Etch. Press. Print. Want to learn how to emboss paper for your own business cards? Create your own pattern on the computer, and etch it into a brass plate. I’ve wanted to make my own embossed business cards since I was handed a really incredible one at a fancy restaurant. I tried several methods of achieving the effect (photoemulsion, electrolytic etching) but ended up having the most success with a pretty simple and straightforward acid etch method similar to the one used in home printed circuit boards. I still have to work out a few kinks (such as flattening the paper after the emboss without distortion, or reorganizing the method to print before embossing) but I hope you can take something useful from my experiments, and apply it to your own projects.

HOW TO – Make your own embossed business cards using acid etching — Phillip Torrone

Adafruit’s business card makes art!

adaCard3.jpgI’m a huge fan of business cards that DO stuff, that you can punch out, fold into usable tools, or make into monitor pets, desktop siege weapons, cards that you can use in a circuit, cards that contain data. So, I’m over the moon about ladyada’s new card, a laser-cut, punch-out “spirograph” art-machine.

Adafruit business cards – Laser cut SPIROGRAPH cards! — Gareth Branwyn

Business card AVR breakout boards – Version 1.1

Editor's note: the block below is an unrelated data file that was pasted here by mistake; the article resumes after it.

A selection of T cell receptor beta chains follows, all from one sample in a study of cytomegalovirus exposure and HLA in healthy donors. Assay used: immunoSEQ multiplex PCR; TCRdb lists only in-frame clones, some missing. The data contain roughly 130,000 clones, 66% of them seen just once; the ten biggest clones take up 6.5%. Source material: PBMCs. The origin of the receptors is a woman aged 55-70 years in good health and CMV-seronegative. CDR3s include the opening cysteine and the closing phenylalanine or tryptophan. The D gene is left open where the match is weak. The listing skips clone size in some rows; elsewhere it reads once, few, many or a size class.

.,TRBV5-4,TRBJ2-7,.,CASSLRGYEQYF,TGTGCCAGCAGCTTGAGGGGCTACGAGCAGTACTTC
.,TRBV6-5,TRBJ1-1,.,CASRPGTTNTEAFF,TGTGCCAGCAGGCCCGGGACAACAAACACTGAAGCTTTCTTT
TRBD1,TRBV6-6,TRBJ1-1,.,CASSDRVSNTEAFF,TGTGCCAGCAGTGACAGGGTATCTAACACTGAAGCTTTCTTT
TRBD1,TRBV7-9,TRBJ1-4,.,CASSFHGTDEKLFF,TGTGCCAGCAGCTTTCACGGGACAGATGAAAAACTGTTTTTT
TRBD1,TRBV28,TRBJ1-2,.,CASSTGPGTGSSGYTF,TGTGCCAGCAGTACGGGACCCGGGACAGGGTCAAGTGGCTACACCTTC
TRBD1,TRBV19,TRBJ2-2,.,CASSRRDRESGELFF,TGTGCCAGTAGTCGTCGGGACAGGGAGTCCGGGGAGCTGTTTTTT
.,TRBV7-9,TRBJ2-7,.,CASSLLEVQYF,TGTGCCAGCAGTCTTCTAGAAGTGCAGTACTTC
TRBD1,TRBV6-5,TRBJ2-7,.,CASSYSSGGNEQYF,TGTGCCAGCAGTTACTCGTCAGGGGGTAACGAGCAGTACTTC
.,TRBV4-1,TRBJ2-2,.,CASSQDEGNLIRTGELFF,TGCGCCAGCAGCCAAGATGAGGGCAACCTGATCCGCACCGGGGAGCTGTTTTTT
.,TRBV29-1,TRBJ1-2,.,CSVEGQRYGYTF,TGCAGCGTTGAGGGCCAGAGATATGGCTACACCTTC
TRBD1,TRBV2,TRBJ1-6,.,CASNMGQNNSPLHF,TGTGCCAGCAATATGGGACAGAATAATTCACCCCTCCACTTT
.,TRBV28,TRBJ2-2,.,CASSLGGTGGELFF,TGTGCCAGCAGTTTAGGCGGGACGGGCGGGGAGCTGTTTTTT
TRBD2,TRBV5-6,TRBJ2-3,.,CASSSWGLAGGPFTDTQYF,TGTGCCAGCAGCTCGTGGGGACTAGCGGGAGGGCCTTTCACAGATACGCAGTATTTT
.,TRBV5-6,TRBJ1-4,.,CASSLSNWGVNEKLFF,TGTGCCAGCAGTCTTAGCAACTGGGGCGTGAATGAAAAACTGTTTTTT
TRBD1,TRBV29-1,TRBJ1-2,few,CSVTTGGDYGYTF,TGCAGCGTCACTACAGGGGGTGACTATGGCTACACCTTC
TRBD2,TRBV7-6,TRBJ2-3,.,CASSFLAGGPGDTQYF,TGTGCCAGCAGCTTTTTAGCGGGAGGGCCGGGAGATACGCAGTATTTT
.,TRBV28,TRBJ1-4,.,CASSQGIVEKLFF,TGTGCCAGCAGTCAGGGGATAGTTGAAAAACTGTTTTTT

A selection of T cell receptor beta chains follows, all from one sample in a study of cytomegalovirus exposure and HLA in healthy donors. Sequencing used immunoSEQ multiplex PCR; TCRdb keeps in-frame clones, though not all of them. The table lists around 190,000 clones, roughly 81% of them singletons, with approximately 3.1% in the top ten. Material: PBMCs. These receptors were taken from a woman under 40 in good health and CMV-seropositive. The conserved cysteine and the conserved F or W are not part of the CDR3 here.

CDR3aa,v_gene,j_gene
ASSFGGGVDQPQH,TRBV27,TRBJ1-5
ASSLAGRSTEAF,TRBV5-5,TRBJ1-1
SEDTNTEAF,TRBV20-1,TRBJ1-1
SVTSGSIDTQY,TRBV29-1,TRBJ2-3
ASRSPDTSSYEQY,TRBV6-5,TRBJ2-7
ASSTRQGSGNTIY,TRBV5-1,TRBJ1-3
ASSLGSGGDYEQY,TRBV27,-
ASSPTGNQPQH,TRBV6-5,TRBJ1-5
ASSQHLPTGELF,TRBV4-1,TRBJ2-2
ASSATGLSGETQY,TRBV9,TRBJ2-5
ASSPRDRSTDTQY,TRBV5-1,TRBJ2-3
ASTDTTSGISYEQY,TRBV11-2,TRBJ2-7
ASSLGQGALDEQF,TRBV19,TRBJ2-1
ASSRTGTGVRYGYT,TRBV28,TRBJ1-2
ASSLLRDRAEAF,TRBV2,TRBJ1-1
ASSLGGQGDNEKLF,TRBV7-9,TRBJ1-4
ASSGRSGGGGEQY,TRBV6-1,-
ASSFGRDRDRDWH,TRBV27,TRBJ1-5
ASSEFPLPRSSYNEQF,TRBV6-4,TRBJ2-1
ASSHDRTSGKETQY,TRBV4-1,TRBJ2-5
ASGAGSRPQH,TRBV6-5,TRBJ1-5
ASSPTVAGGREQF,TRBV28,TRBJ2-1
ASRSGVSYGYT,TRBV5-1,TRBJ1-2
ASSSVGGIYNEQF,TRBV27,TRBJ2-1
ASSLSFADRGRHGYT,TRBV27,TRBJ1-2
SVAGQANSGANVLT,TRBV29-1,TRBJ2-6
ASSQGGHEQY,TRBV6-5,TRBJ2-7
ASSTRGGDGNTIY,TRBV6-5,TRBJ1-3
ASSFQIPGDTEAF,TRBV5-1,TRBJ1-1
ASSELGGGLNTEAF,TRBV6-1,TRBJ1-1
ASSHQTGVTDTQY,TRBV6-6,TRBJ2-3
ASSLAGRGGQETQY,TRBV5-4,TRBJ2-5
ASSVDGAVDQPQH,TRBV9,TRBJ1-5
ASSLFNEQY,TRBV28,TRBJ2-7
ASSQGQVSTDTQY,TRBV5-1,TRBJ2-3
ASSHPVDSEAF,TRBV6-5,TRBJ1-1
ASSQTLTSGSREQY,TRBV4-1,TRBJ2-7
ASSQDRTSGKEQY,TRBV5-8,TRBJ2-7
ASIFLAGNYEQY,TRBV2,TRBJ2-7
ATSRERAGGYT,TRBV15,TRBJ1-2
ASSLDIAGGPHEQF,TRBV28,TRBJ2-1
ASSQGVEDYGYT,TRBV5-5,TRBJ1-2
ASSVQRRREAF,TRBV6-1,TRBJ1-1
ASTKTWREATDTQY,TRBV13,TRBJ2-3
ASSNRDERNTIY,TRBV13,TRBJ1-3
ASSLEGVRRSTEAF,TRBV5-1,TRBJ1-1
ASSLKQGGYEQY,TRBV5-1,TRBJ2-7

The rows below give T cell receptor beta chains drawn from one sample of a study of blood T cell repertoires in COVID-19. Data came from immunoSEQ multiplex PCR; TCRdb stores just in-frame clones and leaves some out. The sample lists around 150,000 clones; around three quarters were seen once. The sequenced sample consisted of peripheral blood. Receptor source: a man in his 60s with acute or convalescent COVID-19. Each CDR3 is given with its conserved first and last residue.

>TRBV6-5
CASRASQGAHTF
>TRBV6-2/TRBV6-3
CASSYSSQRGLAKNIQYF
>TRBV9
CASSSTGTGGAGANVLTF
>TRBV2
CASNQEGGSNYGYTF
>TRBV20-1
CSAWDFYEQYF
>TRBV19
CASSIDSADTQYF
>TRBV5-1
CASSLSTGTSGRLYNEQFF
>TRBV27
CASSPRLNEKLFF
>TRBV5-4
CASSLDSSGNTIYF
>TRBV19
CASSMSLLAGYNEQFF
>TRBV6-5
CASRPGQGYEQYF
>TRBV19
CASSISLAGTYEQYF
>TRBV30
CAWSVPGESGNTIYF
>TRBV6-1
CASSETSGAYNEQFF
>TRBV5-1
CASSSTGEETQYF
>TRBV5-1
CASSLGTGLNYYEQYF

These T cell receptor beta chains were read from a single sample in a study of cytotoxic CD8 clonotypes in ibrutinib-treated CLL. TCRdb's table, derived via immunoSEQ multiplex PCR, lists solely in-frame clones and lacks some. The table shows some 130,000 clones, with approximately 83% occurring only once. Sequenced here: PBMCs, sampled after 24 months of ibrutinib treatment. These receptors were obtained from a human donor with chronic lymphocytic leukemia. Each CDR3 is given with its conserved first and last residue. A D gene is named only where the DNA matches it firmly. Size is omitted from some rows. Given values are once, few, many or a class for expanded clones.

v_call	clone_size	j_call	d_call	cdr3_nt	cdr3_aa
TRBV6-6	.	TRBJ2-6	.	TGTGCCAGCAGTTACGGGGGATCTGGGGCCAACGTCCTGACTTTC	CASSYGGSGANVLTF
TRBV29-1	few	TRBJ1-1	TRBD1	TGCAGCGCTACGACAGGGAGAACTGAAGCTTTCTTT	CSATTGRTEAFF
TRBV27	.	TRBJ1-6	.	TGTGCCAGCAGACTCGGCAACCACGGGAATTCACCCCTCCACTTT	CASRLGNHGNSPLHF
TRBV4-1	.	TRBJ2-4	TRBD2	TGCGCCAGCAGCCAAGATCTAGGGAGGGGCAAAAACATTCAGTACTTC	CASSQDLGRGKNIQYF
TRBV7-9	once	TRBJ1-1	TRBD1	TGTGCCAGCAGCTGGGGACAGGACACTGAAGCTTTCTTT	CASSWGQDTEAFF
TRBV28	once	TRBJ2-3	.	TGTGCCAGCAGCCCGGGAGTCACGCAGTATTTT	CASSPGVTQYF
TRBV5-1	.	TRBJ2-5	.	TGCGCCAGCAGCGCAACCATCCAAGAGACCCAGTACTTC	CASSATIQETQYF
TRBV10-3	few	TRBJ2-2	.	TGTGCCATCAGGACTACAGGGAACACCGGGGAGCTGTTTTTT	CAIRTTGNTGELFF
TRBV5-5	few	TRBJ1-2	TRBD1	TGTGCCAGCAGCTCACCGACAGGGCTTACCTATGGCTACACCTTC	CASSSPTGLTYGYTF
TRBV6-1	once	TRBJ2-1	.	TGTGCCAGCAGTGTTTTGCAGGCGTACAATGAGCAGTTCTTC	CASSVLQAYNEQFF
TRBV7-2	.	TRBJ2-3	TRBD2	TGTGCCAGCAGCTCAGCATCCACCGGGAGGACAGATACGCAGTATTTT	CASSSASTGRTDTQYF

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Evil Mad Scientist Laboratories released a new version of their AVR breakout board…

We’ve just released a new version of our super-handy business card sized target board for programming 28-pin AVR microcontrollers like the ATmega168 and ATmega328. These are just the thing for programming these chips through an ISP programmer like the USBtinyISP.

— Phillip Torrone

GreenCards – Cards that grow

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Sid sent in these business cards that grow, design your image, send it in, drop them in water and watch the alfalfa grow – Link & photos. — Phillip Torrone

[Here's an old post from Collin, about Sean Ragan's card, before we roped Sean into working for us. - Gareth]

Business card chem stencil

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Another good item for the ever-growing “How to make a memorable business card” category:
Sean writes -

I work part time as an organic chemistry tutor. I designed this laser-cut business card to include a drawing template to help my students with one of the most difficult diagrams they must master in o-chem. Both the forward and the reverse image (obtained by flipping the card over) are useful.

For those wondering, the diagram or “chair” in question depicts a “saturated 6-membered molecular ring”. Hit up Sean’s site for more info – business card/drawing template page. — Collin Cunningham

Tells us about your business card in the comments.

More:

In the Maker Shed:
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The Best of Instructables Volume I
Our Price: $34.95
The Instructables staff, the editors of MAKE, and the Instructables community itself put together this collection of the best food, home and garden, technology, science, and crafts how-to’s from the site. The Best of Instructables includes full-color photographs, complete step-by-step instructions, and tips, tricks, and build techniques you won’t find anywhere else. Over 300 pages!

Gareth Branwyn

Gareth Branwyn is a freelancer writer and the former Editorial Director of Maker Media. He is the author or editor of a dozen books on technology, DIY, and geek culture, including the first book about the web (Mosaic Quick Tour) and the Absolute Beginner’s Guide to Building Robots. He is currently working on a best-of collection of his writing, called Borg Like Me.